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A Danish study shows a sharp drop in vaccine effectiveness over time against the omicron variant of COVID-19 in people with two doses of the Pfizer or Moderna vaccine.
But it also shows protection is quickly restored with a Pfizer booster dose. There was not enough data about a Moderna booster.
The study’s authors said that their findings prove a need to ramp up vaccination and booster doses to fight the variant.
A recent study from Denmark on the Pfizer and Moderna two-dose vaccines showed a sharp and quick decline in their effectiveness against the omicron variant of COVID-19.
But some social media posts and articles are misrepresenting what the study shows, its authors said.
An Instagram post by Teens Against Mandates shows a headline that reads "Yale study: Vaccinated people more likely to be infected than those without the jab"
This post was flagged as part of Facebook’s efforts to combat false news and misinformation on its News Feed. (Read more about our partnership with Facebook.)
The poster links in the comments to an article in the Rogue Review. That article links to a study posted on medRxiv.org, a site that allows users to post preprints of unpublished manuscripts that have not been peer reviewed.
The headline calling it a "Yale study" is not correct. MedRxiv was founded by Cold Spring Harbor Laboratory, Yale University and BMJ, a medical research site for health care providers. The site states that "no endorsement of a manuscript’s methods, assumptions, conclusions, or scientific quality" is implied by the laboratory, Yale or BMJ.
The study was conducted by researchers on the Infectious Disease Preparedness Group at Denmark’s Statens Serum Institut, which states on its website that it’s "responsible for the Danish preparedness against infectious diseases."
The headline also misrepresents the study’s findings. Nowhere does it suggest that vaccinated people are more likely to be infected than unvaccinated people.
"Interpretation that our research is evidence of anything but a protective vaccine effect is misrepresentative," Astrid Blicher Schelde, one of the study’s authors wrote in an email to PolitiFact.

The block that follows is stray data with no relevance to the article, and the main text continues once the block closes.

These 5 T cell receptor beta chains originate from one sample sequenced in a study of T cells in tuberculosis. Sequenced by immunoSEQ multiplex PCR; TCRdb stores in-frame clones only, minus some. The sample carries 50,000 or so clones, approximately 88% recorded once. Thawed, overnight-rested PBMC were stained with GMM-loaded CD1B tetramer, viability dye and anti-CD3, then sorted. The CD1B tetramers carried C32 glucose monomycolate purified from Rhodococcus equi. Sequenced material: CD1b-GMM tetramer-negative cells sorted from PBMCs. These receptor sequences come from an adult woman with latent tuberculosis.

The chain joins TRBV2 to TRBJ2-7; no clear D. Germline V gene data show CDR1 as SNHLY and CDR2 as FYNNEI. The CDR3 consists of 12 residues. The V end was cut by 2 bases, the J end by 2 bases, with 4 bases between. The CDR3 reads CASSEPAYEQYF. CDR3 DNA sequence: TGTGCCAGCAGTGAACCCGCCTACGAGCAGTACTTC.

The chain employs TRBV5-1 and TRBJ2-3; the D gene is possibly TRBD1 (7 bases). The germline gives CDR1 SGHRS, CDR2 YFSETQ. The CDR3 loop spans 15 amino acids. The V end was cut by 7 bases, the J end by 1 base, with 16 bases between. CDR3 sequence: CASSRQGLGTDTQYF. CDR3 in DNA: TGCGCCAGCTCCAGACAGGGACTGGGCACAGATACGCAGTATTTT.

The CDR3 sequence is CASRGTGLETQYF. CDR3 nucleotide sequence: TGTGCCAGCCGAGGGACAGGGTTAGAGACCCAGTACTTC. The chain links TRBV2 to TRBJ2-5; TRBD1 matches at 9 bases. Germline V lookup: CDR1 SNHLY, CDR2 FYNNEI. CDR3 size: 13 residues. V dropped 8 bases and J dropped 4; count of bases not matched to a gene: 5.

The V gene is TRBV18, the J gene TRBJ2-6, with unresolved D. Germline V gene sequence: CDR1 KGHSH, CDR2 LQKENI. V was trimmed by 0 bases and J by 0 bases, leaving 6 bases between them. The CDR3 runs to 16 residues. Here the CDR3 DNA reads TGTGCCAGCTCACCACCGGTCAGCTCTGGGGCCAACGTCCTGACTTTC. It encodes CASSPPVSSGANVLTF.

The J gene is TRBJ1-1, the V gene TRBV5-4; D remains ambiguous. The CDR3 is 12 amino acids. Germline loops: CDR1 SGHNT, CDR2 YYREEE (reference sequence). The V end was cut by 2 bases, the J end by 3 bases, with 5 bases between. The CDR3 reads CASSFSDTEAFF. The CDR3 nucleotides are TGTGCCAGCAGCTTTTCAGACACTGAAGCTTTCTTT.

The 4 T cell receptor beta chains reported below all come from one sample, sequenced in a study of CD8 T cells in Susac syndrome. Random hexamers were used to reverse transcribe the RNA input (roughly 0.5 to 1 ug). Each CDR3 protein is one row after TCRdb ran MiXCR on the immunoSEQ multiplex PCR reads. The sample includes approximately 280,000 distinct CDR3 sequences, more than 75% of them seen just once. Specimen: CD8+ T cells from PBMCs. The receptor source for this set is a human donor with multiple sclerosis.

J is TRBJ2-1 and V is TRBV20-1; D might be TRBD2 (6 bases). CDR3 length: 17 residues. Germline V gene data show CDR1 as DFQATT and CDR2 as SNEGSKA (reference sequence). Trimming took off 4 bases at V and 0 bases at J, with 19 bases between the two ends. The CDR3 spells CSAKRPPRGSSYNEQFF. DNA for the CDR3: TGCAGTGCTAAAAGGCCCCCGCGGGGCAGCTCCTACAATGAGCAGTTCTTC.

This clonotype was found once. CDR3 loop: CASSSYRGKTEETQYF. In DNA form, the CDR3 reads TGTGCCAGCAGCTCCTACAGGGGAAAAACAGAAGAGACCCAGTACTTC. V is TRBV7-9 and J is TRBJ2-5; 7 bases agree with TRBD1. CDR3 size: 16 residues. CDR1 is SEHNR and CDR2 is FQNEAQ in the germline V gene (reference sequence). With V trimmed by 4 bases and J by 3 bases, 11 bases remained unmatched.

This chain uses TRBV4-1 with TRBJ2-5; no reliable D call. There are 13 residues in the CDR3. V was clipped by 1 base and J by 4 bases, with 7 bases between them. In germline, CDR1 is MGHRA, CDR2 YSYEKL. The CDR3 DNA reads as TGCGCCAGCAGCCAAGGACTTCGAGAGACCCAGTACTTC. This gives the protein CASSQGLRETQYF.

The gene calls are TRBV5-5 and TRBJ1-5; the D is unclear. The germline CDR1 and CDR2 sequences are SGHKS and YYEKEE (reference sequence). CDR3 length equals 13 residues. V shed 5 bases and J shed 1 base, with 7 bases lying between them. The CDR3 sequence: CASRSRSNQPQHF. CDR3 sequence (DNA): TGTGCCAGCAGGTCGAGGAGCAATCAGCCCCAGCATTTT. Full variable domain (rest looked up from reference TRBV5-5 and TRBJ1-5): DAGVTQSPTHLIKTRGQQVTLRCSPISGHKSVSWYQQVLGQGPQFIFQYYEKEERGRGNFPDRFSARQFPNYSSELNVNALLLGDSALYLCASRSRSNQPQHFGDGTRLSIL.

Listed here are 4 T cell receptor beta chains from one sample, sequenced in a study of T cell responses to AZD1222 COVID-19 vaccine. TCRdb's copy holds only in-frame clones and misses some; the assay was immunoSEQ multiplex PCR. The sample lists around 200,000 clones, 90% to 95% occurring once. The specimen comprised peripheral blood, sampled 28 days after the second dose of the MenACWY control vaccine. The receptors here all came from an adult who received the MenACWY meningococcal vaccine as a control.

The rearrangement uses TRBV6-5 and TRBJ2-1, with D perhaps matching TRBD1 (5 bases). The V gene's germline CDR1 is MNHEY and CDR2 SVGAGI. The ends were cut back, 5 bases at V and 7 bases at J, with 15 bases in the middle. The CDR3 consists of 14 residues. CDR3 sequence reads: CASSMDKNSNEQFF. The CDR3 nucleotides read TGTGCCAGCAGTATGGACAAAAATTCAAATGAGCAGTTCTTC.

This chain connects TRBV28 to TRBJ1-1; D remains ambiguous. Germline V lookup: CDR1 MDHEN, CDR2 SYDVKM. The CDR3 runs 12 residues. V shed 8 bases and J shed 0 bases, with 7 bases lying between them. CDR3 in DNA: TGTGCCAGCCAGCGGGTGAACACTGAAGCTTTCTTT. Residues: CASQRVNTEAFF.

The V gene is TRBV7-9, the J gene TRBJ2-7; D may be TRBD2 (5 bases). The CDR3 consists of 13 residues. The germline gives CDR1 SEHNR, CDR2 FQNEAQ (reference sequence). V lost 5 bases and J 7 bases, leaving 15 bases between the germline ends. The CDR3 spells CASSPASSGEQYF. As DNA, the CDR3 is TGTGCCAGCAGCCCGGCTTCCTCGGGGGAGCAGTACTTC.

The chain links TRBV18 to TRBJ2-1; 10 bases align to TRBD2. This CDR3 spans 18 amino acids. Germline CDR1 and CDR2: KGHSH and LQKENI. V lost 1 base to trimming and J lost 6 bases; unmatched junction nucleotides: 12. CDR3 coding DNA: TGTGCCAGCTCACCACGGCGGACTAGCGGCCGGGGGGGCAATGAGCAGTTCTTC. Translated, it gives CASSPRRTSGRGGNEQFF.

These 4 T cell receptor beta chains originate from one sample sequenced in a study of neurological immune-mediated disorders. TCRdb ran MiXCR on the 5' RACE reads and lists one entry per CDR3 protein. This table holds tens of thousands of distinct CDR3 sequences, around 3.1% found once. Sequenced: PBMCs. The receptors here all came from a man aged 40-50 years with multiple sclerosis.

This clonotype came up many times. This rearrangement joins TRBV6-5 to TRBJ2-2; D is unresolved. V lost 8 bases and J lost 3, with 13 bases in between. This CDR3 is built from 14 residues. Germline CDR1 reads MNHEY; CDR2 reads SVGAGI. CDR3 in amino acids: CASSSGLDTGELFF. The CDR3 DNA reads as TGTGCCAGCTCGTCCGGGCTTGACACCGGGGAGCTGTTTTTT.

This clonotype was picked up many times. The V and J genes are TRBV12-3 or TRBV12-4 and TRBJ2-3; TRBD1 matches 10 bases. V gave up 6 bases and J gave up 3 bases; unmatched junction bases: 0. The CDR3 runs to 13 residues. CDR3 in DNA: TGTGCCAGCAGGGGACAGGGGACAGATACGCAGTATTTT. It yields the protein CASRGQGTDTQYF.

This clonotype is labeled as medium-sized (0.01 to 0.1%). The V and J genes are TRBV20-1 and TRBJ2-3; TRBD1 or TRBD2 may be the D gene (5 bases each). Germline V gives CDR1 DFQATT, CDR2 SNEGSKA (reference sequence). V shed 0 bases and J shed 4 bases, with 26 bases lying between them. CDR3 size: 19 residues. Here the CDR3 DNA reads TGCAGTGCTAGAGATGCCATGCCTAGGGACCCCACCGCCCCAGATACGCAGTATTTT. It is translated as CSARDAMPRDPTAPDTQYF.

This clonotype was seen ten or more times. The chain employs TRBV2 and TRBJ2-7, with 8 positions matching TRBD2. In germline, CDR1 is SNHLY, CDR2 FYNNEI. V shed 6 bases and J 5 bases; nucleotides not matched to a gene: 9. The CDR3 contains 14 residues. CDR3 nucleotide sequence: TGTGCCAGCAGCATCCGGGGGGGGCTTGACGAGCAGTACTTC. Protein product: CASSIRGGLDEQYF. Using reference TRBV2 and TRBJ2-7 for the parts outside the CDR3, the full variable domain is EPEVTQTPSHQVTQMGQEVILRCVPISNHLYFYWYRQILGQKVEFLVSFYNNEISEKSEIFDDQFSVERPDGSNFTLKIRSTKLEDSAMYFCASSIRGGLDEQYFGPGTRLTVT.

The study measures the effectiveness of the Pfizer and Moderna COVID-19 vaccines against the omicron and delta variants in Danish residents up to five months after a primary vaccine series and uses data from Nov. 20 through Dec. 12, about the time the omicron variant was first reported by researchers in South Africa.
The authors wrote that the study showed vaccine effectiveness against both variants after two doses, though they were each more effective against delta. It also found that the vaccine effectiveness declined rapidly against both variants after several months, but that it was restored after a Pfizer booster dose.
"In light of the exponential rise in Omicron cases, these findings highlight the need for massive rollout of vaccinations and booster vaccinations," they wrote.
The Pfizer vaccine was 55.2% effective against omicron in the first 30 days after two doses, but that dropped to -76.5% after 90 days, the study found. The Moderna vaccine also showed a steep drop in effectiveness from 36.7% to -39.3% in the same time period.
A Pfizer booster restored vaccine effectiveness to 54.6%, but there was not enough data on a Moderna booster, the researchers said.
The Rogue Review story pointed to the two negative numbers, and said these figures show that those vaccinated with Pfizer are 76.5% more likely to get omicron than the unvaccinated, and that Moderna vaccine recipients are 39.3% more likely to get omicron than the unvaccinated. That’s not what the study concluded.